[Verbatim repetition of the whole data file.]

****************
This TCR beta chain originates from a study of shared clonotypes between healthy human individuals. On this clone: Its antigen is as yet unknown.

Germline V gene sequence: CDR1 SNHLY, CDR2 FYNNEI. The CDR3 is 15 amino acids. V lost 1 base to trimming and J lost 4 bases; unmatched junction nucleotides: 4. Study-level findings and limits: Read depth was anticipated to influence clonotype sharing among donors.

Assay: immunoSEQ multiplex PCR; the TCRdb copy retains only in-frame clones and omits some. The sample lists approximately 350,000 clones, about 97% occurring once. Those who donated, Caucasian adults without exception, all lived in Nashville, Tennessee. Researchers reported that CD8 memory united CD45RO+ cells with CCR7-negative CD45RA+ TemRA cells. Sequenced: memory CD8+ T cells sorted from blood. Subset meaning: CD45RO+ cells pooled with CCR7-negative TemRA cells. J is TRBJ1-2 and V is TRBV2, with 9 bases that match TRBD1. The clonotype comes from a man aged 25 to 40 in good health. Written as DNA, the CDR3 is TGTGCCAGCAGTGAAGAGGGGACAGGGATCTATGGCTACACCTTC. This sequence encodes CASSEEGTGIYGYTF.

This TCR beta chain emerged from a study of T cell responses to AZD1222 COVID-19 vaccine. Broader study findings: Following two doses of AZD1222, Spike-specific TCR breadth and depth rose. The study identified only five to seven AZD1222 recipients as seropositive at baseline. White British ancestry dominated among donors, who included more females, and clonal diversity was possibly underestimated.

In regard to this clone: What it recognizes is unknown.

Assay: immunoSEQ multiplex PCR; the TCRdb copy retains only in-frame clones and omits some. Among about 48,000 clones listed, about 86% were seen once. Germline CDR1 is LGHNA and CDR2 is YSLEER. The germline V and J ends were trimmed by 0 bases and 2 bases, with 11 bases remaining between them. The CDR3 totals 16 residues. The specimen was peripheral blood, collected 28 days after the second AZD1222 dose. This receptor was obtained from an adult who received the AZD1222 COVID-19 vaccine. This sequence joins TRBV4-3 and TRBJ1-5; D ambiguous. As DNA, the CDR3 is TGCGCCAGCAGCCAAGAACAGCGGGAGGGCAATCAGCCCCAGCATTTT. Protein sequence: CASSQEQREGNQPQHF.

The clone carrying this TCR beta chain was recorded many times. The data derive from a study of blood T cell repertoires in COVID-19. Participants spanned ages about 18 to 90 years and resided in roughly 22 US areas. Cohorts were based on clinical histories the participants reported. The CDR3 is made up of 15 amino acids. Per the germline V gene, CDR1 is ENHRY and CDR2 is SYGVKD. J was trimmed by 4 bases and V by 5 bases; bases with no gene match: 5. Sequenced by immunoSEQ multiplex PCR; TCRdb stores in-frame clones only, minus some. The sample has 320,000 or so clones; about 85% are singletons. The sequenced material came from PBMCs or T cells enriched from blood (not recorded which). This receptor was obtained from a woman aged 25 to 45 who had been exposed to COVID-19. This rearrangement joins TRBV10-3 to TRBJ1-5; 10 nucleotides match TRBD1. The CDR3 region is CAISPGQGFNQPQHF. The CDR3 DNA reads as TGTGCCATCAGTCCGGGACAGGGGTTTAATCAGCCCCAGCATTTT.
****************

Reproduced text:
This TCR beta chain originates from a study of shared clonotypes between healthy human individuals. On this clone: Its antigen is as yet unknown.

Germline V gene sequence: CDR1 SNHLY, CDR2 FYNNEI. The CDR3 is 15 amino acids. V lost 1 base to trimming and J lost 4 bases; unmatched junction nucleotides: 4. Study-level findings and limits: Read depth was anticipated to influence clonotype sharing among donors.

Assay: immunoSEQ multiplex PCR; the TCRdb copy retains only in-frame clones and omits some. The sample lists approximately 350,000 clones, about 97% occurring once. Those who donated, Caucasian adults without exception, all lived in Nashville, Tennessee. Researchers reported that CD8 memory united CD45RO+ cells with CCR7-negative CD45RA+ TemRA cells. Sequenced: memory CD8+ T cells sorted from blood. Subset meaning: CD45RO+ cells pooled with CCR7-negative TemRA cells. J is TRBJ1-2 and V is TRBV2, with 9 bases that match TRBD1. The clonotype comes from a man aged 25 to 40 in good health. Written as DNA, the CDR3 is TGTGCCAGCAGTGAAGAGGGGACAGGGATCTATGGCTACACCTTC. This sequence encodes CASSEEGTGIYGYTF.

This TCR beta chain emerged from a study of T cell responses to AZD1222 COVID-19 vaccine. Broader study findings: Following two doses of AZD1222, Spike-specific TCR breadth and depth rose. The study identified only five to seven AZD1222 recipients as seropositive at baseline. White British ancestry dominated among donors, who included more females, and clonal diversity was possibly underestimated.

In regard to this clone: What it recognizes is unknown.

Assay: immunoSEQ multiplex PCR; the TCRdb copy retains only in-frame clones and omits some. Among about 48,000 clones listed, about 86% were seen once. Germline CDR1 is LGHNA and CDR2 is YSLEER. The germline V and J ends were trimmed by 0 bases and 2 bases, with 11 bases remaining between them. The CDR3 totals 16 residues. The specimen was peripheral blood, collected 28 days after the second AZD1222 dose. This receptor was obtained from an adult who received the AZD1222 COVID-19 vaccine. This sequence joins TRBV4-3 and TRBJ1-5; D ambiguous. As DNA, the CDR3 is TGCGCCAGCAGCCAAGAACAGCGGGAGGGCAATCAGCCCCAGCATTTT. Protein sequence: CASSQEQREGNQPQHF.

The clone carrying this TCR beta chain was recorded many times. The data derive from a study of blood T cell repertoires in COVID-19. Participants spanned ages about 18 to 90 years and resided in roughly 22 US areas. Cohorts were based on clinical histories the participants reported. The CDR3 is made up of 15 amino acids. Per the germline V gene, CDR1 is ENHRY and CDR2 is SYGVKD. J was trimmed by 4 bases and V by 5 bases; bases with no gene match: 5. Sequenced by immunoSEQ multiplex PCR; TCRdb stores in-frame clones only, minus some. The sample has 320,000 or so clones; about 85% are singletons. The sequenced material came from PBMCs or T cells enriched from blood (not recorded which). This receptor was obtained from a woman aged 25 to 45 who had been exposed to COVID-19. This rearrangement joins TRBV10-3 to TRBJ1-5; 10 nucleotides match TRBD1. The CDR3 region is CAISPGQGFNQPQHF. The CDR3 DNA reads as TGTGCCATCAGTCCGGGACAGGGGTTTAATCAGCCCCAGCATTTT.